Building Cabinets with Pre-Finished Plywood
Detail tips when making face-frame cabinets using pre-finished plywood. January 20, 2007
I am tired of spraying interiors and am looking for a better alternative such as pre-finished ply. But if I am doing a stain job, how do I match the interiors if a customer chooses a different stain? Also, I do face frame cabinets and usually will leave a little reveal on the face frames so I can trim with a v-groove on a trim router. I guess this question also applies to melamine. If I do face frame cabinets with melamine, this means, I would assume, that I have to finish the face frames before attaching to box, right?
From contributor G:
I have been using pre-finished ply for about 4 years and have never been asked to match the interiors to the exterior of the cabinet. Customers really like the light interior. If a costumer wanted to match the inside, I would explain that there would be an up-charge because of the labor savings in using pre-finished interiors. The only exceptions are cabinets with glass doors - I will use matching interior using same species as the face frame. I pre-finish these parts before assembly. Yes, the best way is to build and finish face frame, then assemble the cabs.
From contributor B:
I think the general rule of thumb with many is that if it's enclosed, it's pre-finish and if it's exposed, as in with built-in book shelves/cases, glass doors, etc, it is matched with a natural veneered ply/MDF. The contrast is not only efficient in time saved, but it looks nice as a contrast. With the melamine, it depends on how you attach face frames to the box, if you finish after or before.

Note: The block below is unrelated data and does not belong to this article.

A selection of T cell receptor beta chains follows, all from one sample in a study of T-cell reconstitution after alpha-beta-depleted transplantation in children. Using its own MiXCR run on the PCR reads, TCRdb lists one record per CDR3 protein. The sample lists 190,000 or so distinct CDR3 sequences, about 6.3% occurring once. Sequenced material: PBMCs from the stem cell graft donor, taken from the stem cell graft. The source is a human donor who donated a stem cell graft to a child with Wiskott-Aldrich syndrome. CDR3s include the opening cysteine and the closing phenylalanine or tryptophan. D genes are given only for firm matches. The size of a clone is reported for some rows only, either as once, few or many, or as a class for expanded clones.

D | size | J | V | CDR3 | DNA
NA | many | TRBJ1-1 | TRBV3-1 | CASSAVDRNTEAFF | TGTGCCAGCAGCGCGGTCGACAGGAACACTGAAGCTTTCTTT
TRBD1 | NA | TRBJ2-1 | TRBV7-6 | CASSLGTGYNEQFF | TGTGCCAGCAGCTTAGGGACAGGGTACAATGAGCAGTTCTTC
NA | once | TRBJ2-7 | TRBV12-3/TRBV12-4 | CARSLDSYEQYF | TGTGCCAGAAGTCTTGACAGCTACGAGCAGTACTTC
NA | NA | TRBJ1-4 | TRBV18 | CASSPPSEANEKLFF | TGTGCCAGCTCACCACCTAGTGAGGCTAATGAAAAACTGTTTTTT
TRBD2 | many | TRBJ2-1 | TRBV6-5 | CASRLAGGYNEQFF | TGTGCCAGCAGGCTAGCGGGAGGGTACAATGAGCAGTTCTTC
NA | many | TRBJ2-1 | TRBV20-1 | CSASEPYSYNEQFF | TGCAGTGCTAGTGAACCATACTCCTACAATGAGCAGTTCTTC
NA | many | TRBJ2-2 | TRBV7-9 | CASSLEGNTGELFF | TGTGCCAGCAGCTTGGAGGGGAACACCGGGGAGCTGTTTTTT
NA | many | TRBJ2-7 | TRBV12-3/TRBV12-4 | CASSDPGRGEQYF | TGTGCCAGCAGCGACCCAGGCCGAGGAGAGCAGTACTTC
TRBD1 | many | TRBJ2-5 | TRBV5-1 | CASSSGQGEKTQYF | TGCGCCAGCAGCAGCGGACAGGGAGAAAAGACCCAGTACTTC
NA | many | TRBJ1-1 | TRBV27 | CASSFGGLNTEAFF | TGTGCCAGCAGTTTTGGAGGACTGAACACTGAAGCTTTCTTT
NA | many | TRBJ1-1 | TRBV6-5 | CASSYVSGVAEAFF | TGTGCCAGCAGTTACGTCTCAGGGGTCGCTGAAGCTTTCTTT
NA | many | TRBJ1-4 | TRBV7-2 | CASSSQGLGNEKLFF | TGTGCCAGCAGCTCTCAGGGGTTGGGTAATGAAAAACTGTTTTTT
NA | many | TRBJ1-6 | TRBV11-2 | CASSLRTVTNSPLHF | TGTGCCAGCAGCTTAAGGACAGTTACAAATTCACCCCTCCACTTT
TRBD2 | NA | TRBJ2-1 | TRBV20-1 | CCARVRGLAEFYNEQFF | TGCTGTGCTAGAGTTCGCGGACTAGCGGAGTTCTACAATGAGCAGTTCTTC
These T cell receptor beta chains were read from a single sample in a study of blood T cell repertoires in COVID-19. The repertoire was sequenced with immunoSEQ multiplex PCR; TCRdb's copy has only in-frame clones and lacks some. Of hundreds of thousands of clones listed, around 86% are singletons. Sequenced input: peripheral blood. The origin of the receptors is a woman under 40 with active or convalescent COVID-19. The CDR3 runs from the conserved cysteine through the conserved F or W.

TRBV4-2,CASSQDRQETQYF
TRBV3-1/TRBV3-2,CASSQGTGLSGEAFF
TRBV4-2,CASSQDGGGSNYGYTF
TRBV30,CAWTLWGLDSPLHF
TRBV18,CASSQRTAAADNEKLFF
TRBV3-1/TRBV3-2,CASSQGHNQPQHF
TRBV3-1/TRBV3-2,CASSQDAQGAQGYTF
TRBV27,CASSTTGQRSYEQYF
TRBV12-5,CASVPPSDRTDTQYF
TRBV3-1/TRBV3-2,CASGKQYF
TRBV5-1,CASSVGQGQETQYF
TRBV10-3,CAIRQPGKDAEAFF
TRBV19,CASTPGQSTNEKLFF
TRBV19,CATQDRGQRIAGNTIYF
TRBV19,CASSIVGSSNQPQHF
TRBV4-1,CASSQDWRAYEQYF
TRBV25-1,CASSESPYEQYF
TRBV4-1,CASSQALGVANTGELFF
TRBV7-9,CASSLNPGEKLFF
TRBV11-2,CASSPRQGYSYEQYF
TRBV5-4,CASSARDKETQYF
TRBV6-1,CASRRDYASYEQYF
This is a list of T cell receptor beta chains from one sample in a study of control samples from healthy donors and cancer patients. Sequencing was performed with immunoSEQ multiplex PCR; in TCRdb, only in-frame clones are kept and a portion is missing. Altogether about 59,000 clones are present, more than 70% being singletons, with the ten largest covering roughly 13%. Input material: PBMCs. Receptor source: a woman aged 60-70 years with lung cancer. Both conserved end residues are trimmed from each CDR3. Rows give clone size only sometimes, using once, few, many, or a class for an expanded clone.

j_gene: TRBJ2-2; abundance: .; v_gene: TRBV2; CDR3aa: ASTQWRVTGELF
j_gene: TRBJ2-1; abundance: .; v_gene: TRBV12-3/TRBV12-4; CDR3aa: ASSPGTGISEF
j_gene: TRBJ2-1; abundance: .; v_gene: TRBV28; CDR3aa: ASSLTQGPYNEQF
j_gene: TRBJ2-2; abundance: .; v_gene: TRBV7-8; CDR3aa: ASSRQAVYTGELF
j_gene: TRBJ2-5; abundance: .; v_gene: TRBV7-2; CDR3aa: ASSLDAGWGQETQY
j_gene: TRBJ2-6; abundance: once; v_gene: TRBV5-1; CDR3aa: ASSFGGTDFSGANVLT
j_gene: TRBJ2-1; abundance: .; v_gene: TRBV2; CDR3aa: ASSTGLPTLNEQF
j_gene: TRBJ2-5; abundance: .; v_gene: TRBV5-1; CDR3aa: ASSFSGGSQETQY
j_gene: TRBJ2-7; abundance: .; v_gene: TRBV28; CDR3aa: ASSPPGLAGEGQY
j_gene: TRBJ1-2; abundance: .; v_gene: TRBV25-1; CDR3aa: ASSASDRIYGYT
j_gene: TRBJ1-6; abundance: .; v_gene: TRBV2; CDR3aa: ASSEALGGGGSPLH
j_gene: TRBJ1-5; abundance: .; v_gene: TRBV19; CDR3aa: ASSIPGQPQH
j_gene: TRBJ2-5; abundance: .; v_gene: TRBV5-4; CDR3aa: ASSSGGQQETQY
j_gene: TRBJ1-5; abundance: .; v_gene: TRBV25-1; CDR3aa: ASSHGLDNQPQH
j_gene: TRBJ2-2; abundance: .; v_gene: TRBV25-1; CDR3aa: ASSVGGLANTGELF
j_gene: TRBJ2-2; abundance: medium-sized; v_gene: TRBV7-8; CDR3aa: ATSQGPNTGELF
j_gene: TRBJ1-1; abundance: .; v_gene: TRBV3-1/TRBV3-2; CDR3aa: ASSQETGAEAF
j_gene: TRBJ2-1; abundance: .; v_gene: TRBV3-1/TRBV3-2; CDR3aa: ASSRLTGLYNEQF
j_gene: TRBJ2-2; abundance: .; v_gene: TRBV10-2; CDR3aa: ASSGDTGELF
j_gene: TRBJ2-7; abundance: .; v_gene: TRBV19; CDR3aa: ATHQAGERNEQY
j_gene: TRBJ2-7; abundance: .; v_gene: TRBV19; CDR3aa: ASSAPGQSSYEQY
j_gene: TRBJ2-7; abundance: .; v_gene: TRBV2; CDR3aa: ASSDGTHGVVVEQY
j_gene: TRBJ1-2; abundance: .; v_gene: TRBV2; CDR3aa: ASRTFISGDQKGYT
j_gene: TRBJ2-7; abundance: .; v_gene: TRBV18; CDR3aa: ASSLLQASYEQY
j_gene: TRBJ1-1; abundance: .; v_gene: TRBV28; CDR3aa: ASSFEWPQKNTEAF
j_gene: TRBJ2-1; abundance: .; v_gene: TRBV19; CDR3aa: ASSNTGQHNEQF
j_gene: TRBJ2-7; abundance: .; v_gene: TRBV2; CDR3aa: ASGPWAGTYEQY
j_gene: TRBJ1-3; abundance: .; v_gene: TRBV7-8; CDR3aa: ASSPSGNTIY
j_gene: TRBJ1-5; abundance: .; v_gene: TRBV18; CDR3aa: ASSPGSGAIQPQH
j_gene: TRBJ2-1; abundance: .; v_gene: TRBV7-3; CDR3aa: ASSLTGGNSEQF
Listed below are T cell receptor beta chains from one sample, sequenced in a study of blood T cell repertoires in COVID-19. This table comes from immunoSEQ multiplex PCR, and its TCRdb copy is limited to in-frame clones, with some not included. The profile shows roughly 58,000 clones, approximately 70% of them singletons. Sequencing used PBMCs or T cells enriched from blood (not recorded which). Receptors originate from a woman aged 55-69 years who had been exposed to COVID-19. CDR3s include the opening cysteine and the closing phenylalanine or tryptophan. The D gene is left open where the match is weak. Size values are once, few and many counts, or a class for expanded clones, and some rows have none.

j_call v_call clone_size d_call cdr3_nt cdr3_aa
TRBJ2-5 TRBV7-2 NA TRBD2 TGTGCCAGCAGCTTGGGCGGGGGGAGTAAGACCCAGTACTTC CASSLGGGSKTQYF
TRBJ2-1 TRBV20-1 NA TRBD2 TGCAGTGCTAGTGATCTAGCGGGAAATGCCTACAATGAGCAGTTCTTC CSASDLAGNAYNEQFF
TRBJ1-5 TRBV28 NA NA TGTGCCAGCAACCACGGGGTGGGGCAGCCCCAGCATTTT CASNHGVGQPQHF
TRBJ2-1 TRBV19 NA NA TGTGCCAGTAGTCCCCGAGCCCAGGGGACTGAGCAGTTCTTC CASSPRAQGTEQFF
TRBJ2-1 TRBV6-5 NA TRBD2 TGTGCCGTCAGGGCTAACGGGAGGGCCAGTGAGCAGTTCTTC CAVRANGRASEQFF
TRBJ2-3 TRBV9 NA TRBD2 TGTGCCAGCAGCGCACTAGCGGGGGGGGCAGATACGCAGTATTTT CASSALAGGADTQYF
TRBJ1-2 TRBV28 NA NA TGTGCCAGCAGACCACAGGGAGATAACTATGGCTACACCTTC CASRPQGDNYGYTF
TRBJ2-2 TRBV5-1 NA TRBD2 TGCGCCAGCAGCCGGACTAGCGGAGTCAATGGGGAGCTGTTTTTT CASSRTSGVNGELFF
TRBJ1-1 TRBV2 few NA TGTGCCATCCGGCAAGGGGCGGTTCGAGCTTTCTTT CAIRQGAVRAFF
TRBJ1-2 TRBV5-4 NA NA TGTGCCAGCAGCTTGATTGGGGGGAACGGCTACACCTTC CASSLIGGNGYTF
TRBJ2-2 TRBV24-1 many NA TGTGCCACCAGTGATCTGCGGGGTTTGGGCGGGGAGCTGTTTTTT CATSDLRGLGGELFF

From contributor M:
Listen to the suggestions! Use pocket-hole joints and attach your face frame after you finish the frame. The interiors are the same as mentioned. Every one I have done, they liked the light finish. The only problem with the process is where does one place the face frames when they are finished? I have a door rack, but it will not handle the larger face frames. Some stated earlier that they have a large rack, but I do not have the space for that arrangement. I hang mine from the ceiling. Good luck with the pre-finished. It will save you lots of time and energy.
From contributor D:
This method obviously eliminates the v-groove bit. I usually put face frames on using pocket screws, but then trim the face frames and the case with a flush cut trim v-groove bit.
From contributor J:
Masking tape. I would assume that you're not going to use pre-finished plywood on an exposed end panel anyway. Your end panels will match the frames, either raised panel or flat, but they can still be trimmed and sprayed with the frames finished.
From contributor C:
I have been thinking about moving to pre-finished ply as well, but what do you do with the underside of the wall cabinets when using the pre-finished?
From contributor G:
If you can see the under side of the cab when installed without bending over, I cut the cab ends flush to the bottom and skin it with 1/4" matching ply. Otherwise they stay as is. Although one could skin all the cab bottoms.
From contributor H:
Although I do not worry about the underside of my uppers being pre-finished, and neither do my clients, you can buy pre-finished one side only and I use this exclusively except for the shelves. It is cheaper than pre-finished two sided ply. Gables, decks, stretchers, tops, backs, are all pre-finished one side only. Drawer sides and shelves pre-finished two sides.